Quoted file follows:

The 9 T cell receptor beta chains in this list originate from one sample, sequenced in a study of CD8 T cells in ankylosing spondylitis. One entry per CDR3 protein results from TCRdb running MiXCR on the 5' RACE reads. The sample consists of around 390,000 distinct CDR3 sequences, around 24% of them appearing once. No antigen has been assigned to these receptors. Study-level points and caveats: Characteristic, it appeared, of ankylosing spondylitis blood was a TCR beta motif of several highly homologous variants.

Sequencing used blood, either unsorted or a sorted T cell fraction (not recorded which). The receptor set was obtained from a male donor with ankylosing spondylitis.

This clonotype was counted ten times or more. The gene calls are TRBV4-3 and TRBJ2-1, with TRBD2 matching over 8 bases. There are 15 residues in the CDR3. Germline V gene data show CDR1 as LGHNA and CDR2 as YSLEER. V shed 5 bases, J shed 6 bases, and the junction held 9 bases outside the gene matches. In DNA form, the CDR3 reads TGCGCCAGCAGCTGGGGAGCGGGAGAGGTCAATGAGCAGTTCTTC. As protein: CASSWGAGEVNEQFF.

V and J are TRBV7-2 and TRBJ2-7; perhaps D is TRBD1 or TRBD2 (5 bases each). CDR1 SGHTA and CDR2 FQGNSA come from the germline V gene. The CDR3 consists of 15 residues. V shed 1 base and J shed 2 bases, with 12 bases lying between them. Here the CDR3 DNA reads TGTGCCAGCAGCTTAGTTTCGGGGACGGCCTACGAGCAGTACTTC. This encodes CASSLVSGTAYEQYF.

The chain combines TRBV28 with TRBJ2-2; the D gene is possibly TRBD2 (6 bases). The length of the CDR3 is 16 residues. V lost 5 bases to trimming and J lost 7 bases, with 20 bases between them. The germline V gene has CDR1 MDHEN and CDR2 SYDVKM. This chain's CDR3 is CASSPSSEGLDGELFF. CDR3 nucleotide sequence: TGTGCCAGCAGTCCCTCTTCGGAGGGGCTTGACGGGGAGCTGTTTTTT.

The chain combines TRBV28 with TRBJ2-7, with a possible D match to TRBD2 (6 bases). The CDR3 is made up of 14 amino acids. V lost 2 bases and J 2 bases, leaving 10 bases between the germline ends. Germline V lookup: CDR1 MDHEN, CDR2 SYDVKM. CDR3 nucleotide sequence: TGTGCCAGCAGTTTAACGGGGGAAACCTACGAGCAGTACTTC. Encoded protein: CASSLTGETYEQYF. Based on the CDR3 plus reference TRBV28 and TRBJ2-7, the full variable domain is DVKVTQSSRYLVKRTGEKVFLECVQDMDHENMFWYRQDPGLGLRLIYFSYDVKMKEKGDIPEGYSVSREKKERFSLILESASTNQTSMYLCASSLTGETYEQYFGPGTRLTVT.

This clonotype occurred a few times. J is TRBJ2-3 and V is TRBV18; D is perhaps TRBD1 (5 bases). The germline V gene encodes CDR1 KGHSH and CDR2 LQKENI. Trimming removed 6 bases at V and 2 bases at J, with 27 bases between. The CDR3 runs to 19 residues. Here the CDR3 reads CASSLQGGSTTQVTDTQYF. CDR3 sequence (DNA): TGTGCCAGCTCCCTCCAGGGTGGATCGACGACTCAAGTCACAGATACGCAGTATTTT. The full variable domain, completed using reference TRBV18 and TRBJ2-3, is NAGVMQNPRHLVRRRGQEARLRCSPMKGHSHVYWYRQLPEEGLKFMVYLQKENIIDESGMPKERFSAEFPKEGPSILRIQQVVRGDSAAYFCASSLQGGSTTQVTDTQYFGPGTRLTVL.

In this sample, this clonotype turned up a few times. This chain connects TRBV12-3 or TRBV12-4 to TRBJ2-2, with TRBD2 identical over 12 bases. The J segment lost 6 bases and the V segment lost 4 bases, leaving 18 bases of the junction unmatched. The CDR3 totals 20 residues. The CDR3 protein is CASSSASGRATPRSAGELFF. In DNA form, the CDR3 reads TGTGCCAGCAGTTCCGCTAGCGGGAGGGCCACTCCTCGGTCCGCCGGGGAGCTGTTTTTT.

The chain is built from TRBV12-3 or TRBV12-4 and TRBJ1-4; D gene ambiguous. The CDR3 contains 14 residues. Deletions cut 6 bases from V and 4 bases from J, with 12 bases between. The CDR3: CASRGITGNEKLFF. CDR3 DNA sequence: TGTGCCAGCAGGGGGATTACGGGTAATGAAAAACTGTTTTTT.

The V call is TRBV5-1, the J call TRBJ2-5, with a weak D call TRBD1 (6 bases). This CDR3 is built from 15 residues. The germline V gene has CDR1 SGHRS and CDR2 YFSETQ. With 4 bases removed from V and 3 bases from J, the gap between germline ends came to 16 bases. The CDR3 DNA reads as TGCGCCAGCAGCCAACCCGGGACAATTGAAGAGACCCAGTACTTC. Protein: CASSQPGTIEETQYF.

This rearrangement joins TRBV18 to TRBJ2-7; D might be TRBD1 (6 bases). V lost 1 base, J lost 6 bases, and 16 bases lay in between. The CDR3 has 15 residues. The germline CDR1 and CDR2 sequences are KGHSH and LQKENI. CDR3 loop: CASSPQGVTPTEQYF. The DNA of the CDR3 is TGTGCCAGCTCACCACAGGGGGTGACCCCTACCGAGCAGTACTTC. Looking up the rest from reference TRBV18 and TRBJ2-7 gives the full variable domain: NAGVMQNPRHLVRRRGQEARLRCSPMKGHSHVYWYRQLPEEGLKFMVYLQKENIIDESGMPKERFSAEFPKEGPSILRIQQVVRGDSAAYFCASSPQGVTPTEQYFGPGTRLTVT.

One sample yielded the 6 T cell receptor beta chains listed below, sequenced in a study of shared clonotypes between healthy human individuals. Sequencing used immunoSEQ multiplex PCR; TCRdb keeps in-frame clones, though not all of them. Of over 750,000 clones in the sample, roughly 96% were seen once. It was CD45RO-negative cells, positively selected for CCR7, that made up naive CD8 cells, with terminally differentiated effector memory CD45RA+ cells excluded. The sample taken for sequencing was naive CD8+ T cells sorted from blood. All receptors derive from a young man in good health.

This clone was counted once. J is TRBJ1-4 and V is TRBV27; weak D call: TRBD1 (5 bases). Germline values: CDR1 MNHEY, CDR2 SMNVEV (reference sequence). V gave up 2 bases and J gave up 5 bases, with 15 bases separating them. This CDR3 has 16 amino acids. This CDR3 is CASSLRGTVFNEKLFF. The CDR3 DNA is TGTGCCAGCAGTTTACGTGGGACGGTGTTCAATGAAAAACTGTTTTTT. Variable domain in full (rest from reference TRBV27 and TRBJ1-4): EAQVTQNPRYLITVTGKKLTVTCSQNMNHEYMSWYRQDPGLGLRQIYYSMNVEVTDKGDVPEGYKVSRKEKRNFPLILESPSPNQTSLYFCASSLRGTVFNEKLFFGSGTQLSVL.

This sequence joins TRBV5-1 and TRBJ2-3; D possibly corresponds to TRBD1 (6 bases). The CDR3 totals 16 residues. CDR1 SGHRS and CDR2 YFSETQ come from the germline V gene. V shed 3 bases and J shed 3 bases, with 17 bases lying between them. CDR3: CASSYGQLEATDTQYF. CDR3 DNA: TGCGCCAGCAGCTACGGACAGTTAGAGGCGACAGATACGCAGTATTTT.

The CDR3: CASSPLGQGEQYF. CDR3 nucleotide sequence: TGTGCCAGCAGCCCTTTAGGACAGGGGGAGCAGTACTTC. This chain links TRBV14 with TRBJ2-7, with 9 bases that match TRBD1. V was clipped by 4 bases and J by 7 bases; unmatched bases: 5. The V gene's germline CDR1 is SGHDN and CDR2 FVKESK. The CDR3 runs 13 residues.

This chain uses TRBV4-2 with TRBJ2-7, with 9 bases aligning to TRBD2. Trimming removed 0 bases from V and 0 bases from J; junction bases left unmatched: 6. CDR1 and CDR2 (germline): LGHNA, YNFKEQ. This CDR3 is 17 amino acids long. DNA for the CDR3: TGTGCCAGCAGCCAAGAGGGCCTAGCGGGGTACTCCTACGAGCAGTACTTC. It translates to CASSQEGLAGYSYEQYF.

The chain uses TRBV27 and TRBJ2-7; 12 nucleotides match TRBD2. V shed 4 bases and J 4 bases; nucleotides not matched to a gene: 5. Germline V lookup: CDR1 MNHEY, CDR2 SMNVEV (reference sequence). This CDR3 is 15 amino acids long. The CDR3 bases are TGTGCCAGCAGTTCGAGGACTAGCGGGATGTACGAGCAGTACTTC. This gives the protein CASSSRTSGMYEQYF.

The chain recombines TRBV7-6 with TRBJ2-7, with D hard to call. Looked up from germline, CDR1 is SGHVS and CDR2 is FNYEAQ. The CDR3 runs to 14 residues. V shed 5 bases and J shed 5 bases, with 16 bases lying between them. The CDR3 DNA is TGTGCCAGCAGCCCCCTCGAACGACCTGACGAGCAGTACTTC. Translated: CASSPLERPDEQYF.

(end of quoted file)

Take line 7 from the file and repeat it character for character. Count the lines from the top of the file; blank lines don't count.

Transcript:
This clonotype occurred a few times. J is TRBJ2-3 and V is TRBV18; D is perhaps TRBD1 (5 bases). The germline V gene encodes CDR1 KGHSH and CDR2 LQKENI. Trimming removed 6 bases at V and 2 bases at J, with 27 bases between. The CDR3 runs to 19 residues. Here the CDR3 reads CASSLQGGSTTQVTDTQYF. CDR3 sequence (DNA): TGTGCCAGCTCCCTCCAGGGTGGATCGACGACTCAAGTCACAGATACGCAGTATTTT. The full variable domain, completed using reference TRBV18 and TRBJ2-3, is NAGVMQNPRHLVRRRGQEARLRCSPMKGHSHVYWYRQLPEEGLKFMVYLQKENIIDESGMPKERFSAEFPKEGPSILRIQQVVRGDSAAYFCASSLQGGSTTQVTDTQYFGPGTRLTVL.